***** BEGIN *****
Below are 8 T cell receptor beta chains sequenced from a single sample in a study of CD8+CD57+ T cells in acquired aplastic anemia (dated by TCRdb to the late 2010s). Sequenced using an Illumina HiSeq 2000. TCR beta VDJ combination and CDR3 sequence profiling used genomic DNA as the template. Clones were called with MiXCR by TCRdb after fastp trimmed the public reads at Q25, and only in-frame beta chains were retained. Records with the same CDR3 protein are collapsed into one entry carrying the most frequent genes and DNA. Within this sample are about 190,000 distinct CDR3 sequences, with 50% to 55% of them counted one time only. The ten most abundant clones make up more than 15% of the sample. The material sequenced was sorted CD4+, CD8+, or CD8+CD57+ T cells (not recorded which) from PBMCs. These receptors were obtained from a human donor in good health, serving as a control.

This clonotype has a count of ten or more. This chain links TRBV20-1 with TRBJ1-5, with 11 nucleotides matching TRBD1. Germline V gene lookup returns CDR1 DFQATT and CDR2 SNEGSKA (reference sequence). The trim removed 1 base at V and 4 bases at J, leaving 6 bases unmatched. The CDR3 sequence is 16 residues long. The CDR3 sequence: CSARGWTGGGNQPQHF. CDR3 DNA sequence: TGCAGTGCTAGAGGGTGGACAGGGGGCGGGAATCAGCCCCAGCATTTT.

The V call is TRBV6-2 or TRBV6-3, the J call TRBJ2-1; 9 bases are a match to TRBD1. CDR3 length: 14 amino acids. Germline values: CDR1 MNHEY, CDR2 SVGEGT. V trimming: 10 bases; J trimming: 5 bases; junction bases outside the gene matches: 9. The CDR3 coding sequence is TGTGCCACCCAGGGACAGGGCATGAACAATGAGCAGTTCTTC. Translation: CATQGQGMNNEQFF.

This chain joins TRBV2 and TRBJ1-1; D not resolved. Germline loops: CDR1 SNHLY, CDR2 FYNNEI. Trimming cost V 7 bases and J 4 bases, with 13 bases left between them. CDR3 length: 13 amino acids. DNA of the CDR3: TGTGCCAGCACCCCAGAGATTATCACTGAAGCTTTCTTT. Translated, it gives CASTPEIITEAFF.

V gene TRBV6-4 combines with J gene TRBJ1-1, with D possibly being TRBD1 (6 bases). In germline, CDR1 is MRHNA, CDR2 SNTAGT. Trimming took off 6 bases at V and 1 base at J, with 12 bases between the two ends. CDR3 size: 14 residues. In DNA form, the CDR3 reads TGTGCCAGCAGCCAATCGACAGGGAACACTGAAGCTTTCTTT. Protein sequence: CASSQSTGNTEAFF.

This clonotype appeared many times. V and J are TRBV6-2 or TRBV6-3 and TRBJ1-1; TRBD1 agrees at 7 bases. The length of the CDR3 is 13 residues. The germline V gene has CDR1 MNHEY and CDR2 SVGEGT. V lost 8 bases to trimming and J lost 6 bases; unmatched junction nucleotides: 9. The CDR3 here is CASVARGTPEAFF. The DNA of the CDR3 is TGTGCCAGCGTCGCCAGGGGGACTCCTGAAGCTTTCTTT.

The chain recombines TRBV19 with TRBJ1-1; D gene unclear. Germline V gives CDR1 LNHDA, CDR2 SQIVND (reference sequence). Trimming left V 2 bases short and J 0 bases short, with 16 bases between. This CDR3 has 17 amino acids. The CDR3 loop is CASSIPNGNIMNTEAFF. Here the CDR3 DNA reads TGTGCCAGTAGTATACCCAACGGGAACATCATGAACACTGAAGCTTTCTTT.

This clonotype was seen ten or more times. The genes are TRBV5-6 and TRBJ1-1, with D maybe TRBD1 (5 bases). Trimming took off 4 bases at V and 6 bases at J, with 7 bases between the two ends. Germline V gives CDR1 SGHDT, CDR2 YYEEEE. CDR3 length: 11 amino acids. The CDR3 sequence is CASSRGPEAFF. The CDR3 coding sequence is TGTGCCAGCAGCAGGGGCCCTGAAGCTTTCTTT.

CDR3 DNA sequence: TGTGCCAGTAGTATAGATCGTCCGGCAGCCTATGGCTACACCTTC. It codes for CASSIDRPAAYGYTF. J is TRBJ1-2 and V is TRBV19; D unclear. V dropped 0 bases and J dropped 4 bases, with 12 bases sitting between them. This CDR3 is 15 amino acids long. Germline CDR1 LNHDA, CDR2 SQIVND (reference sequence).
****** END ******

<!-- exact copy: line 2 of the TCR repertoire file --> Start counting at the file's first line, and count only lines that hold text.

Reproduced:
This clonotype has a count of ten or more. This chain links TRBV20-1 with TRBJ1-5, with 11 nucleotides matching TRBD1. Germline V gene lookup returns CDR1 DFQATT and CDR2 SNEGSKA (reference sequence). The trim removed 1 base at V and 4 bases at J, leaving 6 bases unmatched. The CDR3 sequence is 16 residues long. The CDR3 sequence: CSARGWTGGGNQPQHF. CDR3 DNA sequence: TGCAGTGCTAGAGGGTGGACAGGGGGCGGGAATCAGCCCCAGCATTTT.